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Months ago I ended up with a sub statement that originally worked with my input data. It has since stopped working causing me to re-examine my ugly process. I hate to share it but it accomplished several things at once:

active$id[grep("CIR",active$description)] <- sub(".*CIR0*(\\d+).*","\\1",active$description[grep("CIR",active$description)],perl=TRUE)

This statement created a new id column by finding rows that had an id embedded in the description column. The sub statement would find the number following a "CIR0" and populate the id column iff there was an id within a row's description. I recognize it is inefficient with the embedded grep subsetting either side of the assignment.

Is there a way to have a 'sub' replacement be NA or empty if the pattern does not match? I feel like I'm missing something very simple but ask for the community's assistance. Thank you.

Example with the results of creating an id column:

| name |  id | description       |
|------+-----+-------------------|
| a    | 343 | Here is CIR00343  |
| b    |     | Didn't have it    |
| c    | 123 | What is CIR0123   |
| d    |     | CIR lacks a digit |
| e    | 452 | CIR452 is next    |
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It would be nice if you gave some sample data and output! That way we could verify what you need. –  nograpes Mar 9 '12 at 21:12
    
I convinced myself the question was general enough that sample data might be more confusing but you're right - I've added a short table. –  jed Mar 9 '12 at 21:49

2 Answers 2

up vote 1 down vote accepted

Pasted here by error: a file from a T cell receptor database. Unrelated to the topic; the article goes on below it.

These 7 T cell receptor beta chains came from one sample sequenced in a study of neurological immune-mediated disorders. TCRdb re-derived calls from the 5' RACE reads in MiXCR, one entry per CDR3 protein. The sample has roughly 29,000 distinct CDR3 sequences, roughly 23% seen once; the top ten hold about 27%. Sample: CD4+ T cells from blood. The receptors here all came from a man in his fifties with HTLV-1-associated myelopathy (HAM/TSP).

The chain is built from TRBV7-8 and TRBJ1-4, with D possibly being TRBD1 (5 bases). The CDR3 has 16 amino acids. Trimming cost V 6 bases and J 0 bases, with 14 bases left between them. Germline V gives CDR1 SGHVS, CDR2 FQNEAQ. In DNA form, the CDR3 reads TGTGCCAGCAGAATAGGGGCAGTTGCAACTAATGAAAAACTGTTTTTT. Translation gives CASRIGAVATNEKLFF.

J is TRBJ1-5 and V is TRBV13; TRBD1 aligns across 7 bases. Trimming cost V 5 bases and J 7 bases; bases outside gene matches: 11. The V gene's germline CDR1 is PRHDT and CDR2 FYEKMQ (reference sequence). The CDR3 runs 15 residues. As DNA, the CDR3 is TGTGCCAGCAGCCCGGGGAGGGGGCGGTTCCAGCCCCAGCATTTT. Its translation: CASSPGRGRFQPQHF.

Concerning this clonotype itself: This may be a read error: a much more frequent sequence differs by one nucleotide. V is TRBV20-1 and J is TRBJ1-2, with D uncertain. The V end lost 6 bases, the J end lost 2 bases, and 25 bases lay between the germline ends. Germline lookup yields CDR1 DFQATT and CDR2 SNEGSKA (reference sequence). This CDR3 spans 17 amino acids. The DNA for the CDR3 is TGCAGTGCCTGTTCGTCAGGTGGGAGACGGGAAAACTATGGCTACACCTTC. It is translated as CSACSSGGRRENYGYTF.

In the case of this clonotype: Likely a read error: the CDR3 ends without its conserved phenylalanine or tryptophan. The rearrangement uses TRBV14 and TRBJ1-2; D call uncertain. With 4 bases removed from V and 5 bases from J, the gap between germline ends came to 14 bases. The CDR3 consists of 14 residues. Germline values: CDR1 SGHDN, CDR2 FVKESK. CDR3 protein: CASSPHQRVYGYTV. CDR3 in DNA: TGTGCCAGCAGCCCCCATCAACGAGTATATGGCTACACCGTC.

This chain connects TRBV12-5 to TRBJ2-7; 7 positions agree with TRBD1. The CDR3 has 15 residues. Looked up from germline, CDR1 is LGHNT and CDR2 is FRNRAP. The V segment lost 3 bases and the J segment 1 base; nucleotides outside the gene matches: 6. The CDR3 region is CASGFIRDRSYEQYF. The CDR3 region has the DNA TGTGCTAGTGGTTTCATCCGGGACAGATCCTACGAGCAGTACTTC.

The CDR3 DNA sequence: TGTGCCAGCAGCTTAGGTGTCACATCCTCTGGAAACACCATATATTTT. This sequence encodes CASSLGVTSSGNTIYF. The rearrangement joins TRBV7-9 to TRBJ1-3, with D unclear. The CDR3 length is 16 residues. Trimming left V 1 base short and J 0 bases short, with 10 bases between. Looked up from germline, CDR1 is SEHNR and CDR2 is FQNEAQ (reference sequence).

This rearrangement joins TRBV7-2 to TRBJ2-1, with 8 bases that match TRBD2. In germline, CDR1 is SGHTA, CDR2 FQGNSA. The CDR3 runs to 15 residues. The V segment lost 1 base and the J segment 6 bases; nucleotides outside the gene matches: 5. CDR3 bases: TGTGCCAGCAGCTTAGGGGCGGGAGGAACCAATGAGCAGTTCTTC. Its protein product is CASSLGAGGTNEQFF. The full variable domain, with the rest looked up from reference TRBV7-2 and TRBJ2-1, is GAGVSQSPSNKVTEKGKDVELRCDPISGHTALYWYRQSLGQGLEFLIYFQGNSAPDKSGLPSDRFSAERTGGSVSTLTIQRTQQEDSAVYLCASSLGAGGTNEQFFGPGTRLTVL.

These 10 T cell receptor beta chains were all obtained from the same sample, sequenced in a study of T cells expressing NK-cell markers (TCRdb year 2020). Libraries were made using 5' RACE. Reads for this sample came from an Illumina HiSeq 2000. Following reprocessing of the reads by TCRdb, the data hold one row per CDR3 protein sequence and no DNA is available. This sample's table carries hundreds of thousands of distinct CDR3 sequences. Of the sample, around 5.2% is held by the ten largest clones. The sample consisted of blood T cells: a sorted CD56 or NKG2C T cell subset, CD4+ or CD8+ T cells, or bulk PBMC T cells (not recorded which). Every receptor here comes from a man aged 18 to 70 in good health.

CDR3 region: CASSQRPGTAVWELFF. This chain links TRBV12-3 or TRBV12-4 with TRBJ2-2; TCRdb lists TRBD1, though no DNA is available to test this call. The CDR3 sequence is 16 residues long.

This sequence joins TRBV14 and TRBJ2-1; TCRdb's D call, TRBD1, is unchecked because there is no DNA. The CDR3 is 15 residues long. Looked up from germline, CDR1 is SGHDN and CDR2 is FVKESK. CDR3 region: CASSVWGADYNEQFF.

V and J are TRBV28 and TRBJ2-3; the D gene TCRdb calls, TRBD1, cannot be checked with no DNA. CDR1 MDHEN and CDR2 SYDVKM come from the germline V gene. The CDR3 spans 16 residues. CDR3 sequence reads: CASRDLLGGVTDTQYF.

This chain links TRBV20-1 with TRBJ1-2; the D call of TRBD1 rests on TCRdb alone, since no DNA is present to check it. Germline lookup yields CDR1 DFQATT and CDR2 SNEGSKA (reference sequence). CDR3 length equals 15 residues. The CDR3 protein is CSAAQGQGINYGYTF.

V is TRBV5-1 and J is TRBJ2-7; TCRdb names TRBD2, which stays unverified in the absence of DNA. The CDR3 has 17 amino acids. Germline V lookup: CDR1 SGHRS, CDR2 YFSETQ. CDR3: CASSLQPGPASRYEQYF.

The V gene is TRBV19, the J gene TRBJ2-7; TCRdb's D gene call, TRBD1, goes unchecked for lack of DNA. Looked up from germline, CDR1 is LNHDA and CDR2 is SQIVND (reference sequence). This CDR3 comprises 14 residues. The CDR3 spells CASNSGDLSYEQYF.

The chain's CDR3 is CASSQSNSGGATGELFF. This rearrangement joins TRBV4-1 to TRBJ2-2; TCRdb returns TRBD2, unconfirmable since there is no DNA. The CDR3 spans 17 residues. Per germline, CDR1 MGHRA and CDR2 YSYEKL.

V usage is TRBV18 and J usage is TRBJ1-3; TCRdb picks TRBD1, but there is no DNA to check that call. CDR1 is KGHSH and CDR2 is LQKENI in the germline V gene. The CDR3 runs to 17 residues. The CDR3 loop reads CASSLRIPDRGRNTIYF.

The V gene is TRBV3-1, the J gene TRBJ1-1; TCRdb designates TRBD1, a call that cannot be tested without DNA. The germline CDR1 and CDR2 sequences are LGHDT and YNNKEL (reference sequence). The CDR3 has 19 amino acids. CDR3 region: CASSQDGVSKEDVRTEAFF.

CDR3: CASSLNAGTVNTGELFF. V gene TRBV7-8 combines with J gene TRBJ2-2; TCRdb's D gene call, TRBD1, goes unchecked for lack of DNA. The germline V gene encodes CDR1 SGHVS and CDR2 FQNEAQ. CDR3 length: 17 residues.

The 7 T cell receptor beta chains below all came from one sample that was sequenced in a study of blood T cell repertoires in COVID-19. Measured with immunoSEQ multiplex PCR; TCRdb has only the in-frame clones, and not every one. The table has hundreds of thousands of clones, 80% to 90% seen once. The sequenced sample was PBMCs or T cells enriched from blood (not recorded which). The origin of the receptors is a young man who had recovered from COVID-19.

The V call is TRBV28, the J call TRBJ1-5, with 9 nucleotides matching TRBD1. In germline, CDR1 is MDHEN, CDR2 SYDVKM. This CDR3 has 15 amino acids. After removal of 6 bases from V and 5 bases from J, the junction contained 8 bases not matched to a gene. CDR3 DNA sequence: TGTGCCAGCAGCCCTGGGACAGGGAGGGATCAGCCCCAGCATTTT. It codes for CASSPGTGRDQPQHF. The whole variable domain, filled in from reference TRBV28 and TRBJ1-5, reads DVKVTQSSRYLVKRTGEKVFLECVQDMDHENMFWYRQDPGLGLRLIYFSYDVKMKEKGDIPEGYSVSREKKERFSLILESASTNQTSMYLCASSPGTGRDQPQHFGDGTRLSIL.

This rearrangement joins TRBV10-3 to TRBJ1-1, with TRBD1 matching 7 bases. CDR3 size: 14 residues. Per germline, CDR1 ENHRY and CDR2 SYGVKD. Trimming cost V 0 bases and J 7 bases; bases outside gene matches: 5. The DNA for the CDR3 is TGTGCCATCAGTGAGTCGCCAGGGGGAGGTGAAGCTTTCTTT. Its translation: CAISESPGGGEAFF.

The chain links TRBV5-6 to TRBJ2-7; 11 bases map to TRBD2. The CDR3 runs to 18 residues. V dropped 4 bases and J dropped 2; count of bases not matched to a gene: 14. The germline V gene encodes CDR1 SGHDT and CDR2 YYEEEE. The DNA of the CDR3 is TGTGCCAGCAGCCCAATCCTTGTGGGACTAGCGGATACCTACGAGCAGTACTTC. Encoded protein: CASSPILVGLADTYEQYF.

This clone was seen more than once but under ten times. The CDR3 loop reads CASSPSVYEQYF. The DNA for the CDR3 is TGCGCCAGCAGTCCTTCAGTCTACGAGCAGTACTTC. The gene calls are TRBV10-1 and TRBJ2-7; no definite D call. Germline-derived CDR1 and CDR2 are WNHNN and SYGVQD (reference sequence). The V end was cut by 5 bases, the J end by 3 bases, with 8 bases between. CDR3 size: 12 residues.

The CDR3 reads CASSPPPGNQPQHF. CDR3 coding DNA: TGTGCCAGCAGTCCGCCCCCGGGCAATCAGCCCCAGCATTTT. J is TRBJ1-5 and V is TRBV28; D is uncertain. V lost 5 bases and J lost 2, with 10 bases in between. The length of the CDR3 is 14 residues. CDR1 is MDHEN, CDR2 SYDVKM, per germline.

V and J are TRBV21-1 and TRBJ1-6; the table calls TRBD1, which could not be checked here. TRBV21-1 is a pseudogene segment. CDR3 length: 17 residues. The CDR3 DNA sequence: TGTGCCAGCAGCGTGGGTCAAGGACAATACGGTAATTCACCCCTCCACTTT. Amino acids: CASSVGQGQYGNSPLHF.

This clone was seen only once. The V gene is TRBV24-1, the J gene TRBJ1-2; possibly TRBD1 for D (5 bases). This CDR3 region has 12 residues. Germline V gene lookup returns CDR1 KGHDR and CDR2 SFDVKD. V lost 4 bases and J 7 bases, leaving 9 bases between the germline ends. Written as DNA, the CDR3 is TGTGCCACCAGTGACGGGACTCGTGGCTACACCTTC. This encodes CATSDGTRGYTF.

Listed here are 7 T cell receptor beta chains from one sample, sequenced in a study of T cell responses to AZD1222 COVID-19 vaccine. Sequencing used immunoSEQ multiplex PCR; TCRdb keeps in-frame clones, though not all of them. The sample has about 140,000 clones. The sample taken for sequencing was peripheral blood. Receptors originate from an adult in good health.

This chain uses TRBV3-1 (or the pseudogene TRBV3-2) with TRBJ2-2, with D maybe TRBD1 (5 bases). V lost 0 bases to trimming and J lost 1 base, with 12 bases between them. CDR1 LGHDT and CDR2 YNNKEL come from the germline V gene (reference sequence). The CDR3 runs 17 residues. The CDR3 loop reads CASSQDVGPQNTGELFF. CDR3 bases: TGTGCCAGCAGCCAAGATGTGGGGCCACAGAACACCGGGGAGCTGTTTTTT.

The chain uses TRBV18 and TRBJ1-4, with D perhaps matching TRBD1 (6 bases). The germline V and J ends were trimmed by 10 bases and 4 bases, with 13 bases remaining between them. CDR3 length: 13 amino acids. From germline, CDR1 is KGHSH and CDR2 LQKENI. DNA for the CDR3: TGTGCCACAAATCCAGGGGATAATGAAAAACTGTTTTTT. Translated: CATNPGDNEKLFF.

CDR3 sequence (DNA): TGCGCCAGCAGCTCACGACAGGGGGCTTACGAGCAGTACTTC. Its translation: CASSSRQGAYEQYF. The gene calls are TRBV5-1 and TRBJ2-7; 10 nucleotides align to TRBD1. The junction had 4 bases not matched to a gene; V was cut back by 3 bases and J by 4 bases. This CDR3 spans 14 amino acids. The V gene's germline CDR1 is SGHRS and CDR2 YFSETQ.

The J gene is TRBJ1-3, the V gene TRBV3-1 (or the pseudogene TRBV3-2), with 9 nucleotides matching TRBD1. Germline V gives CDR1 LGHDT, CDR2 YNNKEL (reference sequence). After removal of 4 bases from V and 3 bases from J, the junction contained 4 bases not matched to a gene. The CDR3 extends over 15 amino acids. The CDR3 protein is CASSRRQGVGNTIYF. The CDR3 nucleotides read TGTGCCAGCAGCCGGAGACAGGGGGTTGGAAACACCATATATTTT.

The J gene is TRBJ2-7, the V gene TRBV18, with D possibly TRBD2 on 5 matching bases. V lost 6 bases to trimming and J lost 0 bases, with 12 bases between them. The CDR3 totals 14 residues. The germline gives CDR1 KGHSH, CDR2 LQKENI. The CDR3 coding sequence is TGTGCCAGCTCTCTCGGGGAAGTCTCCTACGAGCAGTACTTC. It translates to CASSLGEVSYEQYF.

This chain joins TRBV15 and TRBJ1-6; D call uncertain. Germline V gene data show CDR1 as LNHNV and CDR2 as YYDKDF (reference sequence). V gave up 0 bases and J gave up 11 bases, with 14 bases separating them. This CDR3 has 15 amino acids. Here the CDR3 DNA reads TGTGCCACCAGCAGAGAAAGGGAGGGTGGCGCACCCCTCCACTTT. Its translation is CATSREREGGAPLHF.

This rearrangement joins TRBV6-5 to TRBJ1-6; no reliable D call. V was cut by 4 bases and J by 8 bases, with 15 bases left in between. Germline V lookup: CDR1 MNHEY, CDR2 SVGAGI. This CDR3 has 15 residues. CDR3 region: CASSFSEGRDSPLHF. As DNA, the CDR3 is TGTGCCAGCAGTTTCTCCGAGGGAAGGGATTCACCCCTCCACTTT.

I was struggling with the same issue a few weeks ago. I ended up using the str_match function from the stringr package. It returns NA if the target string is not found. Just make sure you subset the result correctly. An example:

library(stringr)
str = "Little_Red_Riding_Hood"
sub(".*(Little).*","\\1",str) # Returns 'Little'
sub(".*(Big).*","\\1",str) # Returns 'Little_Red_Riding_Hood'
str_match(str,".*(Little).*")[1,2] #Returns 'Little'
str_match(str,".*(Big).*")[1,2] # Returns NA 
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Thanks for introducing me to the stringr package. Using it I've been able to clean up the process and capture a side case I hadn't anticipated. –  jed Mar 9 '12 at 23:11

I think in this case you could try using ifelse(), i.e.,

active$id[grep("CIR",active$description)] <- ifelse(match, replacement, "")

where match should evaluate to true if there's a match, and replacement is what that element would be replaced with in that case. Likewise, if match evaluates to false, that element's replaced with an empty string (or NA if you prefer).

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Disclaimer: I haven't used the grep/regex functionality in R all that much, so this might not be the best solution, but I'm just throwing it out there - ifelse() has saved my behind in so many situations that I've lost count. –  a barking spider Mar 9 '12 at 21:21
    
Thanks, I hadn't considered ifelse() in this case but tried to work out a way to leverage it after your answer. I run into difficulty capturing the pattern from the test without duplicating the process as part of the replacement. I'll give it some more thought. –  jed Mar 9 '12 at 23:17

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